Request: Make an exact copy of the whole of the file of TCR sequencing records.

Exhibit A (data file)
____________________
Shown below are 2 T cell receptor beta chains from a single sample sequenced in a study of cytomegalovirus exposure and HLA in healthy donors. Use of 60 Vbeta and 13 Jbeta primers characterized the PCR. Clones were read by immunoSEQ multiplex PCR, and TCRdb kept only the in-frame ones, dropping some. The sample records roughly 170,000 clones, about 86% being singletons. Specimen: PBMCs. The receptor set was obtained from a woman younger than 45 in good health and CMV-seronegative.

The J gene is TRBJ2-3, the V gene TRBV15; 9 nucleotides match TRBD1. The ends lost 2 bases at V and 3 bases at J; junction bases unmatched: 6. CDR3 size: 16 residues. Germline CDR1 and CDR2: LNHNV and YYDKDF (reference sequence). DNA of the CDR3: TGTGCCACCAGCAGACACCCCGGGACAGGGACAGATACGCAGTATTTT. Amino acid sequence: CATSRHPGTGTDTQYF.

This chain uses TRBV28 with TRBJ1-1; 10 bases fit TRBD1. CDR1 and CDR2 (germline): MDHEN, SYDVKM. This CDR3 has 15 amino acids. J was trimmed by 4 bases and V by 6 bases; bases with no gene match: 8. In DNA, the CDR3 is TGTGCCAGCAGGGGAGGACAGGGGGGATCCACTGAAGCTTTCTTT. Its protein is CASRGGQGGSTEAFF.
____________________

Shown below are 2 T cell receptor beta chains from a single sample sequenced in a study of cytomegalovirus exposure and HLA in healthy donors. Use of 60 Vbeta and 13 Jbeta primers characterized the PCR. Clones were read by immunoSEQ multiplex PCR, and TCRdb kept only the in-frame ones, dropping some. The sample records roughly 170,000 clones, about 86% being singletons. Specimen: PBMCs. The receptor set was obtained from a woman younger than 45 in good health and CMV-seronegative.

The J gene is TRBJ2-3, the V gene TRBV15; 9 nucleotides match TRBD1. The ends lost 2 bases at V and 3 bases at J; junction bases unmatched: 6. CDR3 size: 16 residues. Germline CDR1 and CDR2: LNHNV and YYDKDF (reference sequence). DNA of the CDR3: TGTGCCACCAGCAGACACCCCGGGACAGGGACAGATACGCAGTATTTT. Amino acid sequence: CATSRHPGTGTDTQYF.

This chain uses TRBV28 with TRBJ1-1; 10 bases fit TRBD1. CDR1 and CDR2 (germline): MDHEN, SYDVKM. This CDR3 has 15 amino acids. J was trimmed by 4 bases and V by 6 bases; bases with no gene match: 8. In DNA, the CDR3 is TGTGCCAGCAGGGGAGGACAGGGGGGATCCACTGAAGCTTTCTTT. Its protein is CASRGGQGGSTEAFF.